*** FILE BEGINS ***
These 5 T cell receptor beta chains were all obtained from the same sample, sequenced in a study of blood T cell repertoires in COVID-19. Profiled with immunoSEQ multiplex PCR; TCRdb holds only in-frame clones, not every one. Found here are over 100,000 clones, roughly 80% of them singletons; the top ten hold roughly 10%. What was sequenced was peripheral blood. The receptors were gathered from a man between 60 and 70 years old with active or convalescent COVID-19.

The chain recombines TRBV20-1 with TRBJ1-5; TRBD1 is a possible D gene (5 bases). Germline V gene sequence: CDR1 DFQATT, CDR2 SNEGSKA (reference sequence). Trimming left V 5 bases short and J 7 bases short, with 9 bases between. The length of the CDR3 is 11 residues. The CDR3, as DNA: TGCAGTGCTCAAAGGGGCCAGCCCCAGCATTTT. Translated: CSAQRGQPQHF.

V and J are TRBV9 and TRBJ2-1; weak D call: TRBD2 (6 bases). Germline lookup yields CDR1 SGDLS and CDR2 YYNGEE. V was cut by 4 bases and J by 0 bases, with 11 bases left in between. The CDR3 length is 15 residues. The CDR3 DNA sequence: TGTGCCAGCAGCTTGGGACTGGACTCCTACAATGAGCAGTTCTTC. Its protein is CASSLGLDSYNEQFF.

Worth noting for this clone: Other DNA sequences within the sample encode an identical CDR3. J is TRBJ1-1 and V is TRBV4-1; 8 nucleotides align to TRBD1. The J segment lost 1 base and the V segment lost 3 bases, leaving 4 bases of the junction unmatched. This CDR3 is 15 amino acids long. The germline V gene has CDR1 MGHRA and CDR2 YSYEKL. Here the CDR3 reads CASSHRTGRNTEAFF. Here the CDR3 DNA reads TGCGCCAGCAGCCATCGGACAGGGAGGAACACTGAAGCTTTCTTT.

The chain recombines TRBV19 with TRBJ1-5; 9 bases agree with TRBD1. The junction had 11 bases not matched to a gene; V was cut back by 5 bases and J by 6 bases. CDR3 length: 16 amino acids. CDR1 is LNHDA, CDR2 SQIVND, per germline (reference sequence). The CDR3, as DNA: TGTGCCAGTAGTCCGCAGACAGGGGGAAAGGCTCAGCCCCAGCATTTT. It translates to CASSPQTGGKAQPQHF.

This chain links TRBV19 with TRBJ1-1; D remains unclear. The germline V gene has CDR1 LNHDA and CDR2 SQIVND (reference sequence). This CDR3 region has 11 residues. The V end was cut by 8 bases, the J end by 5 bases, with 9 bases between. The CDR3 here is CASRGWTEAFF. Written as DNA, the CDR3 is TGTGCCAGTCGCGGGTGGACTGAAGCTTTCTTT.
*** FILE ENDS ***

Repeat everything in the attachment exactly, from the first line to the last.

These 5 T cell receptor beta chains were all obtained from the same sample, sequenced in a study of blood T cell repertoires in COVID-19. Profiled with immunoSEQ multiplex PCR; TCRdb holds only in-frame clones, not every one. Found here are over 100,000 clones, roughly 80% of them singletons; the top ten hold roughly 10%. What was sequenced was peripheral blood. The receptors were gathered from a man between 60 and 70 years old with active or convalescent COVID-19.

The chain recombines TRBV20-1 with TRBJ1-5; TRBD1 is a possible D gene (5 bases). Germline V gene sequence: CDR1 DFQATT, CDR2 SNEGSKA (reference sequence). Trimming left V 5 bases short and J 7 bases short, with 9 bases between. The length of the CDR3 is 11 residues. The CDR3, as DNA: TGCAGTGCTCAAAGGGGCCAGCCCCAGCATTTT. Translated: CSAQRGQPQHF.

V and J are TRBV9 and TRBJ2-1; weak D call: TRBD2 (6 bases). Germline lookup yields CDR1 SGDLS and CDR2 YYNGEE. V was cut by 4 bases and J by 0 bases, with 11 bases left in between. The CDR3 length is 15 residues. The CDR3 DNA sequence: TGTGCCAGCAGCTTGGGACTGGACTCCTACAATGAGCAGTTCTTC. Its protein is CASSLGLDSYNEQFF.

Worth noting for this clone: Other DNA sequences within the sample encode an identical CDR3. J is TRBJ1-1 and V is TRBV4-1; 8 nucleotides align to TRBD1. The J segment lost 1 base and the V segment lost 3 bases, leaving 4 bases of the junction unmatched. This CDR3 is 15 amino acids long. The germline V gene has CDR1 MGHRA and CDR2 YSYEKL. Here the CDR3 reads CASSHRTGRNTEAFF. Here the CDR3 DNA reads TGCGCCAGCAGCCATCGGACAGGGAGGAACACTGAAGCTTTCTTT.

The chain recombines TRBV19 with TRBJ1-5; 9 bases agree with TRBD1. The junction had 11 bases not matched to a gene; V was cut back by 5 bases and J by 6 bases. CDR3 length: 16 amino acids. CDR1 is LNHDA, CDR2 SQIVND, per germline (reference sequence). The CDR3, as DNA: TGTGCCAGTAGTCCGCAGACAGGGGGAAAGGCTCAGCCCCAGCATTTT. It translates to CASSPQTGGKAQPQHF.

This chain links TRBV19 with TRBJ1-1; D remains unclear. The germline V gene has CDR1 LNHDA and CDR2 SQIVND (reference sequence). This CDR3 region has 11 residues. The V end was cut by 8 bases, the J end by 5 bases, with 9 bases between. The CDR3 here is CASRGWTEAFF. Written as DNA, the CDR3 is TGTGCCAGTCGCGGGTGGACTGAAGCTTTCTTT.